Cloak and Dagger Season 2 Episode 8 Review: Two Player
Cloak and Dagger goes arcade, but the gimmick isn't enough to support the "A" Plot of an emotionally-complex episode.
This Cloak and Dagger review contains spoilers for Season 2, Episode 8.
Cloak and Dagger Season 2, Episode 8
There has been more non-real world narrative detours in Cloak and DaggerSeason 2 than I tend to like in a story, but this show tends to do emotional stakes and exploration so damn well, I’m willing to give it a pass—to a point.
This week’s detour saw us dipping back into the Darkforce dimension where Tyrone is stuck following his over-exertions to help liberate Tandy and the other kidnapped girls from the Viking Motel. This time, Tandy’s trip into the Darkforce dimension took her to an arcade where the soul of a near-dead Tyrone has been bargained away. Tyrone, frustrating with the very real struggles of the real world, is happy to spend his time here, playing a 16-bit video game version of his and Tandy’s crimefighting where winning is simple and, you know, possible.
As you might imagine, Tandy is not willing to give up on Tyrone. While she goes along with his gameplay for a while, she ultimately forces him to make a choice: stay here forever and play the game alongside Tandy or return to the real world. Interestingly, Tyrone seems to seriously be considering the staying forever option, a moment that doesn’t get nearly enough narrative space, before the decision is made for him—not by Tandy, but by Evita, who agrees to take her dead aunt’s place as a vodun priestess in exchange for Tyrone’s life.
The moment doesn’t hold the narrative weight it could because we’re so unclear what the actual stakes are here. Will Tyrone die if he stays? I think so. But what will happen to Tandy? Also, why is Tandy not pulling more tough love here? Furthermore, Tyrone’s desire to avoid the real world, while obviously a theme of the season, feels more reminiscent, in terms of intensity, to Tyrone’s character at the beginning of the season rather than now.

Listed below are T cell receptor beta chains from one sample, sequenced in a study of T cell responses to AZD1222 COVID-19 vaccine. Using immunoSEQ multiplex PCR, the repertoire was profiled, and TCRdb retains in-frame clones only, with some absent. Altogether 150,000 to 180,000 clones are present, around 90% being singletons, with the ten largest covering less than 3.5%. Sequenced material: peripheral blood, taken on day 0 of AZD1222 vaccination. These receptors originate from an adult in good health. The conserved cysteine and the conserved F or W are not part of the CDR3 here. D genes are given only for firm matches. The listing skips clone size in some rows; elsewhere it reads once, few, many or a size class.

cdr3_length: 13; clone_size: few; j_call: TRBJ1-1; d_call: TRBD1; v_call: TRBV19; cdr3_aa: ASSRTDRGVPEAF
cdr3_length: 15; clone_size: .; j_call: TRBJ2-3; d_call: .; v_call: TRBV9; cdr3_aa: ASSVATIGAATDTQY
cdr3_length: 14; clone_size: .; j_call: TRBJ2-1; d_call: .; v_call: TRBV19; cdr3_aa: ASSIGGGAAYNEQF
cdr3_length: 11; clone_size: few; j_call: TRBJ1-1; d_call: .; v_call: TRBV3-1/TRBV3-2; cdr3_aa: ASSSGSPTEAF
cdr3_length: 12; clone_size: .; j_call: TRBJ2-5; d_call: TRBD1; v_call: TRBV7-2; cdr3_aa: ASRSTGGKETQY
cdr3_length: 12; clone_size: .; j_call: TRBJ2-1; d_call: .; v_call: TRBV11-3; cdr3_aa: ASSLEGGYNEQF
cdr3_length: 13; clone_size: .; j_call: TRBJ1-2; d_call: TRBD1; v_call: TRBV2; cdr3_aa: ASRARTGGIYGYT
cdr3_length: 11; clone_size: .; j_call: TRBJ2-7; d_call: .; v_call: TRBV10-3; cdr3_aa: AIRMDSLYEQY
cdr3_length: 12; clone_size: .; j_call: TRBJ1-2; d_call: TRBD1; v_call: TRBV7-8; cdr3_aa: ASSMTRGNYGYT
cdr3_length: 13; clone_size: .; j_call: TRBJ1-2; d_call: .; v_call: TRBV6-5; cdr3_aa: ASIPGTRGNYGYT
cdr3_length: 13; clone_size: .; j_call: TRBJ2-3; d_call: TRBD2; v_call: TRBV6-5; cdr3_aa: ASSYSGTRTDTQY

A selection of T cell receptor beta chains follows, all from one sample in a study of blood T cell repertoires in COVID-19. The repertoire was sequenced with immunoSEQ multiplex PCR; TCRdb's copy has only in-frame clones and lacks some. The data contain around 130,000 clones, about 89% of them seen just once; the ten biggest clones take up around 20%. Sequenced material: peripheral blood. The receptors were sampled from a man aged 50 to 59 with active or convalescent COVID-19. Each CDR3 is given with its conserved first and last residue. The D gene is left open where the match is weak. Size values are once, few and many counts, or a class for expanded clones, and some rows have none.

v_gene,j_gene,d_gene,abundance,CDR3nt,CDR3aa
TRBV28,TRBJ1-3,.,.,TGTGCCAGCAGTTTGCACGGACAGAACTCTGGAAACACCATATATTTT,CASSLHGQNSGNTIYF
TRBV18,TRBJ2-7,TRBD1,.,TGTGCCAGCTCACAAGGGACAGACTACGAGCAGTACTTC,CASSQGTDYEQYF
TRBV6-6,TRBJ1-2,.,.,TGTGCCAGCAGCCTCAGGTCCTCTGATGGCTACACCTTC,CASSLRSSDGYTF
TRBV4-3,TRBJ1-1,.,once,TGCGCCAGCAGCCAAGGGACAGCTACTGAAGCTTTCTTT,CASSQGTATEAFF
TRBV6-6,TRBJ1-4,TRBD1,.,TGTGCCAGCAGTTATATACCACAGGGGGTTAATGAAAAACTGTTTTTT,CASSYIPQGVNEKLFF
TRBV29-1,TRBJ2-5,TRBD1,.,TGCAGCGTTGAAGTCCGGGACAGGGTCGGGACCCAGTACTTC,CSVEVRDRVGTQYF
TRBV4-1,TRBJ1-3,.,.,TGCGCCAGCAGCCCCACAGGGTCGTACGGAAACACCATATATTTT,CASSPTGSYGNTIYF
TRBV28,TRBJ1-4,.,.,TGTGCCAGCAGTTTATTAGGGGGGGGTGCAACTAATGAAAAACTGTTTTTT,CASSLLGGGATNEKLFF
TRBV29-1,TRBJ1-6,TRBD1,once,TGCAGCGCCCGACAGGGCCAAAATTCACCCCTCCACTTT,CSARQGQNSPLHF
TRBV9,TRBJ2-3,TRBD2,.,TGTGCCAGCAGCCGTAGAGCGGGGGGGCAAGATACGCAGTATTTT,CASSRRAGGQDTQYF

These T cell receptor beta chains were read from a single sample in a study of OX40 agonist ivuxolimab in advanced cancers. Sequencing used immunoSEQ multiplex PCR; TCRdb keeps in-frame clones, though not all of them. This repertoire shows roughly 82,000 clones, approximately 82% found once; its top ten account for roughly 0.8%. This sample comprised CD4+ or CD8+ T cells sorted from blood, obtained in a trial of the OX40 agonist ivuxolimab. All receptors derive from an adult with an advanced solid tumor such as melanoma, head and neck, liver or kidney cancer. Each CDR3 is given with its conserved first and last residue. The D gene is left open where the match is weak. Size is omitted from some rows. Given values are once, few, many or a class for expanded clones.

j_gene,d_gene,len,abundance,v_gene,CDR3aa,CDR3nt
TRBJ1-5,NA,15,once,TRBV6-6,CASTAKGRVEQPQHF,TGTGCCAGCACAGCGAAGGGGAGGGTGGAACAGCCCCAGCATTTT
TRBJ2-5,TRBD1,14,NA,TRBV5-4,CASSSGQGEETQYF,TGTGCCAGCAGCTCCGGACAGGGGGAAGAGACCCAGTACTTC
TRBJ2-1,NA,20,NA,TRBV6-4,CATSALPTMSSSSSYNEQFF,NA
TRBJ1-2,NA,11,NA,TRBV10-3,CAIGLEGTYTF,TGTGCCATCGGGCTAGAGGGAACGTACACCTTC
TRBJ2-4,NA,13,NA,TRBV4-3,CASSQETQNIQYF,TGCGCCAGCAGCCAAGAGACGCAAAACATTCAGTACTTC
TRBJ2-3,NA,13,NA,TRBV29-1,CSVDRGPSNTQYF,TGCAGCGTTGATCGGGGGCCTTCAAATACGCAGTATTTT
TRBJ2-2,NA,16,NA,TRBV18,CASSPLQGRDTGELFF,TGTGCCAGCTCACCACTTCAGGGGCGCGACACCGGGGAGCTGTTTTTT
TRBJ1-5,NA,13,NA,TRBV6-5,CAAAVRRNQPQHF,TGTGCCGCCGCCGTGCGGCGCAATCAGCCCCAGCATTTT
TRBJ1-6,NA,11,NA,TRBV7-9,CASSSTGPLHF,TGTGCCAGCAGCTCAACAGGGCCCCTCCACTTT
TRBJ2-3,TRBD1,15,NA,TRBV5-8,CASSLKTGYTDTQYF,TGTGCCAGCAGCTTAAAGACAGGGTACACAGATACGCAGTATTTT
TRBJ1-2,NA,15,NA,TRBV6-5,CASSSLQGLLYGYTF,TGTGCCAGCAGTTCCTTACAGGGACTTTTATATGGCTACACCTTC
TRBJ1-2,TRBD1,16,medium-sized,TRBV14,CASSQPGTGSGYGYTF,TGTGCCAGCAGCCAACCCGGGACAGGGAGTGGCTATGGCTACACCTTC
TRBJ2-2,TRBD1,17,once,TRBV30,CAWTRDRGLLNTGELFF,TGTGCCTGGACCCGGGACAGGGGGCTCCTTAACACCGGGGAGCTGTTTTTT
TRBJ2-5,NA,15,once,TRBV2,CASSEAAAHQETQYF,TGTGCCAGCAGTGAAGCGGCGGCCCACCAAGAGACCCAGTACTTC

While it was cool to spend more time in the Darkforce dimension—the sets for this world have been so cleverly and stylishly designed—I’m beginning to miss the “real” world and what consequences and emotional stakes played out there look like. The developments going on with both Evita and Adina were much meatier than the stuff happening with Tandy, Tyrone, and Mayhem/Brigid, but were given much less narrative space.
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I understand the decision—Tandy, Tyrone, and Brigid/Mayhem are the protagonists of this show, but I think this episode would have worked much better if their respective stories’ narrative spaces were swapped. Adina confessed to straight-up murder during this episode, and it would have been nice to spend a bit more time with her to better understand her internal logic.
While we understand and perhaps even sympathize on a basic level, Adina seems to think she is damned for what she has done. Does she have any questions for Father Delgado past what this means, logistically, for Connors’ file? Does this show at all believe she had the right to kill Connors? How does it feel about his plea for forgiveness? There is a lot here to dissect and not enough narrative space with which to do it.